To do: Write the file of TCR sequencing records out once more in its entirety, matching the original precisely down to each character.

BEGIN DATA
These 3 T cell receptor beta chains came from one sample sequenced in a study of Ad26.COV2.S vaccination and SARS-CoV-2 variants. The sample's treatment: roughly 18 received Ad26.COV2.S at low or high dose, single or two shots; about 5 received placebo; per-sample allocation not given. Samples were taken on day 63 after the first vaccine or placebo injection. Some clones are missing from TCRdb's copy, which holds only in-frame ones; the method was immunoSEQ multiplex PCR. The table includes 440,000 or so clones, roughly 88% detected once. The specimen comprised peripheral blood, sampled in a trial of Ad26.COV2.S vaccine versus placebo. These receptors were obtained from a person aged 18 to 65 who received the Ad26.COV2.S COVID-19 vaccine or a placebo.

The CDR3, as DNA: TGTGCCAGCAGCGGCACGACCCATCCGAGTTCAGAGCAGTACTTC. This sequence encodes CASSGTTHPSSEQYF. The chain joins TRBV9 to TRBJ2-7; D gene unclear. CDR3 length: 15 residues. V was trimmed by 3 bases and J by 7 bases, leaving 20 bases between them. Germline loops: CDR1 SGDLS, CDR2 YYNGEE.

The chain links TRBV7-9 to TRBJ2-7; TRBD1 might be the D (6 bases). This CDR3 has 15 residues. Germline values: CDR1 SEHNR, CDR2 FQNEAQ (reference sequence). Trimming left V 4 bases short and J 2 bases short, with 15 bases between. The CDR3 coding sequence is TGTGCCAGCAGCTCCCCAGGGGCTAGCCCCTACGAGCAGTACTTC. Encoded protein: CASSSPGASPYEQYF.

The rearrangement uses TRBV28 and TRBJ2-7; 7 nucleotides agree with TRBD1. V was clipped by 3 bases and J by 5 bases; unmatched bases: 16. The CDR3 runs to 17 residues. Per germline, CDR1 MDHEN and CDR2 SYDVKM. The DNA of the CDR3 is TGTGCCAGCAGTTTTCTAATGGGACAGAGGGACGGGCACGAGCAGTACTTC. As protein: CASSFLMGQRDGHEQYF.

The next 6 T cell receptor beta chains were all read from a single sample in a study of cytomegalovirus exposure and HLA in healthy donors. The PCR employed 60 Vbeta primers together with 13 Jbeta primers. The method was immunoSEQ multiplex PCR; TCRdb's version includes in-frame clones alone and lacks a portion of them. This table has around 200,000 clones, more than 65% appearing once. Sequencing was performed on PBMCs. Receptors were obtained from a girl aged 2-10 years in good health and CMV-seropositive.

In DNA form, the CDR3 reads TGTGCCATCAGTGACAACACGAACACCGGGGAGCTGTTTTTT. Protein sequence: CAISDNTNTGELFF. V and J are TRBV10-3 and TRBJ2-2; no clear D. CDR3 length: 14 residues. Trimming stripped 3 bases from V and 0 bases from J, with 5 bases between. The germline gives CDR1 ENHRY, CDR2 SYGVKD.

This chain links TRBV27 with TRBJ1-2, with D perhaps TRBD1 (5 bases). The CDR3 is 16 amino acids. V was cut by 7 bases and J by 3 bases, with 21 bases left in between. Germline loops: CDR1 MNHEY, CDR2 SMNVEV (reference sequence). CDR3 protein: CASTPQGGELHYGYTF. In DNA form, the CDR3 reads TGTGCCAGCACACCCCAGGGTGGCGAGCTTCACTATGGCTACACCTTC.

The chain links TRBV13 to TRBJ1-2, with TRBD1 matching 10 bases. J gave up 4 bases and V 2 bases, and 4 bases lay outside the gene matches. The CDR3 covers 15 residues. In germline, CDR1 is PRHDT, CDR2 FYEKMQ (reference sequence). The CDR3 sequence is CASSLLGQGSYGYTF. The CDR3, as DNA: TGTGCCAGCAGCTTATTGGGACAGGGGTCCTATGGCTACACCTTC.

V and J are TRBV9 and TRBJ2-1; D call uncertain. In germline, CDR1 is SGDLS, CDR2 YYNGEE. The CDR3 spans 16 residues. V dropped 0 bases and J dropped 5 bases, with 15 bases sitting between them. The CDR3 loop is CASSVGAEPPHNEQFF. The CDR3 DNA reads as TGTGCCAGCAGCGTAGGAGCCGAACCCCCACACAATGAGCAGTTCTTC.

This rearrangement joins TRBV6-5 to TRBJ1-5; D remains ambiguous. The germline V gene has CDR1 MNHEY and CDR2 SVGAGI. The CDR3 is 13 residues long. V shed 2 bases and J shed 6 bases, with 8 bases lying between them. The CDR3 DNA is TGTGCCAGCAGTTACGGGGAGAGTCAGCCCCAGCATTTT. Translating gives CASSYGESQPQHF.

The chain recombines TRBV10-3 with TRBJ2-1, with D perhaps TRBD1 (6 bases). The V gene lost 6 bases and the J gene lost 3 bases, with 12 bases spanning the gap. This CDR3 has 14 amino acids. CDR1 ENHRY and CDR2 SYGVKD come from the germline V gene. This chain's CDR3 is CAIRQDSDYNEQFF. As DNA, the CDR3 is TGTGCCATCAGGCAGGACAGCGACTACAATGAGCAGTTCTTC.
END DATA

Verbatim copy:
These 3 T cell receptor beta chains came from one sample sequenced in a study of Ad26.COV2.S vaccination and SARS-CoV-2 variants. The sample's treatment: roughly 18 received Ad26.COV2.S at low or high dose, single or two shots; about 5 received placebo; per-sample allocation not given. Samples were taken on day 63 after the first vaccine or placebo injection. Some clones are missing from TCRdb's copy, which holds only in-frame ones; the method was immunoSEQ multiplex PCR. The table includes 440,000 or so clones, roughly 88% detected once. The specimen comprised peripheral blood, sampled in a trial of Ad26.COV2.S vaccine versus placebo. These receptors were obtained from a person aged 18 to 65 who received the Ad26.COV2.S COVID-19 vaccine or a placebo.

The CDR3, as DNA: TGTGCCAGCAGCGGCACGACCCATCCGAGTTCAGAGCAGTACTTC. This sequence encodes CASSGTTHPSSEQYF. The chain joins TRBV9 to TRBJ2-7; D gene unclear. CDR3 length: 15 residues. V was trimmed by 3 bases and J by 7 bases, leaving 20 bases between them. Germline loops: CDR1 SGDLS, CDR2 YYNGEE.

The chain links TRBV7-9 to TRBJ2-7; TRBD1 might be the D (6 bases). This CDR3 has 15 residues. Germline values: CDR1 SEHNR, CDR2 FQNEAQ (reference sequence). Trimming left V 4 bases short and J 2 bases short, with 15 bases between. The CDR3 coding sequence is TGTGCCAGCAGCTCCCCAGGGGCTAGCCCCTACGAGCAGTACTTC. Encoded protein: CASSSPGASPYEQYF.

The rearrangement uses TRBV28 and TRBJ2-7; 7 nucleotides agree with TRBD1. V was clipped by 3 bases and J by 5 bases; unmatched bases: 16. The CDR3 runs to 17 residues. Per germline, CDR1 MDHEN and CDR2 SYDVKM. The DNA of the CDR3 is TGTGCCAGCAGTTTTCTAATGGGACAGAGGGACGGGCACGAGCAGTACTTC. As protein: CASSFLMGQRDGHEQYF.

The next 6 T cell receptor beta chains were all read from a single sample in a study of cytomegalovirus exposure and HLA in healthy donors. The PCR employed 60 Vbeta primers together with 13 Jbeta primers. The method was immunoSEQ multiplex PCR; TCRdb's version includes in-frame clones alone and lacks a portion of them. This table has around 200,000 clones, more than 65% appearing once. Sequencing was performed on PBMCs. Receptors were obtained from a girl aged 2-10 years in good health and CMV-seropositive.

In DNA form, the CDR3 reads TGTGCCATCAGTGACAACACGAACACCGGGGAGCTGTTTTTT. Protein sequence: CAISDNTNTGELFF. V and J are TRBV10-3 and TRBJ2-2; no clear D. CDR3 length: 14 residues. Trimming stripped 3 bases from V and 0 bases from J, with 5 bases between. The germline gives CDR1 ENHRY, CDR2 SYGVKD.

This chain links TRBV27 with TRBJ1-2, with D perhaps TRBD1 (5 bases). The CDR3 is 16 amino acids. V was cut by 7 bases and J by 3 bases, with 21 bases left in between. Germline loops: CDR1 MNHEY, CDR2 SMNVEV (reference sequence). CDR3 protein: CASTPQGGELHYGYTF. In DNA form, the CDR3 reads TGTGCCAGCACACCCCAGGGTGGCGAGCTTCACTATGGCTACACCTTC.

The chain links TRBV13 to TRBJ1-2, with TRBD1 matching 10 bases. J gave up 4 bases and V 2 bases, and 4 bases lay outside the gene matches. The CDR3 covers 15 residues. In germline, CDR1 is PRHDT, CDR2 FYEKMQ (reference sequence). The CDR3 sequence is CASSLLGQGSYGYTF. The CDR3, as DNA: TGTGCCAGCAGCTTATTGGGACAGGGGTCCTATGGCTACACCTTC.

V and J are TRBV9 and TRBJ2-1; D call uncertain. In germline, CDR1 is SGDLS, CDR2 YYNGEE. The CDR3 spans 16 residues. V dropped 0 bases and J dropped 5 bases, with 15 bases sitting between them. The CDR3 loop is CASSVGAEPPHNEQFF. The CDR3 DNA reads as TGTGCCAGCAGCGTAGGAGCCGAACCCCCACACAATGAGCAGTTCTTC.

This rearrangement joins TRBV6-5 to TRBJ1-5; D remains ambiguous. The germline V gene has CDR1 MNHEY and CDR2 SVGAGI. The CDR3 is 13 residues long. V shed 2 bases and J shed 6 bases, with 8 bases lying between them. The CDR3 DNA is TGTGCCAGCAGTTACGGGGAGAGTCAGCCCCAGCATTTT. Translating gives CASSYGESQPQHF.

The chain recombines TRBV10-3 with TRBJ2-1, with D perhaps TRBD1 (6 bases). The V gene lost 6 bases and the J gene lost 3 bases, with 12 bases spanning the gap. This CDR3 has 14 amino acids. CDR1 ENHRY and CDR2 SYGVKD come from the germline V gene. This chain's CDR3 is CAIRQDSDYNEQFF. As DNA, the CDR3 is TGTGCCATCAGGCAGGACAGCGACTACAATGAGCAGTTCTTC.